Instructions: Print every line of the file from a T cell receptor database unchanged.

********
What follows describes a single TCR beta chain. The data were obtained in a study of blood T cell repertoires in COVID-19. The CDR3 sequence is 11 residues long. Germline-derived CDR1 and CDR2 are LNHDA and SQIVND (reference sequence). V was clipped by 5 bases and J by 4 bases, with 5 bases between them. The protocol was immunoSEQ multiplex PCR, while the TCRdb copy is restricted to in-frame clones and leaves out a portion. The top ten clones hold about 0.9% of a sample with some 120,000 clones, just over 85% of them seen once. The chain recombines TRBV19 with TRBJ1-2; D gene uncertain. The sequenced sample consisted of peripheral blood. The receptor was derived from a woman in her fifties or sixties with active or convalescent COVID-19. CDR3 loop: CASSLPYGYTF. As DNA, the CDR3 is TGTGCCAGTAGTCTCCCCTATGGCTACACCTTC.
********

What follows describes a single TCR beta chain. The data were obtained in a study of blood T cell repertoires in COVID-19. The CDR3 sequence is 11 residues long. Germline-derived CDR1 and CDR2 are LNHDA and SQIVND (reference sequence). V was clipped by 5 bases and J by 4 bases, with 5 bases between them. The protocol was immunoSEQ multiplex PCR, while the TCRdb copy is restricted to in-frame clones and leaves out a portion. The top ten clones hold about 0.9% of a sample with some 120,000 clones, just over 85% of them seen once. The chain recombines TRBV19 with TRBJ1-2; D gene uncertain. The sequenced sample consisted of peripheral blood. The receptor was derived from a woman in her fifties or sixties with active or convalescent COVID-19. CDR3 loop: CASSLPYGYTF. As DNA, the CDR3 is TGTGCCAGTAGTCTCCCCTATGGCTACACCTTC.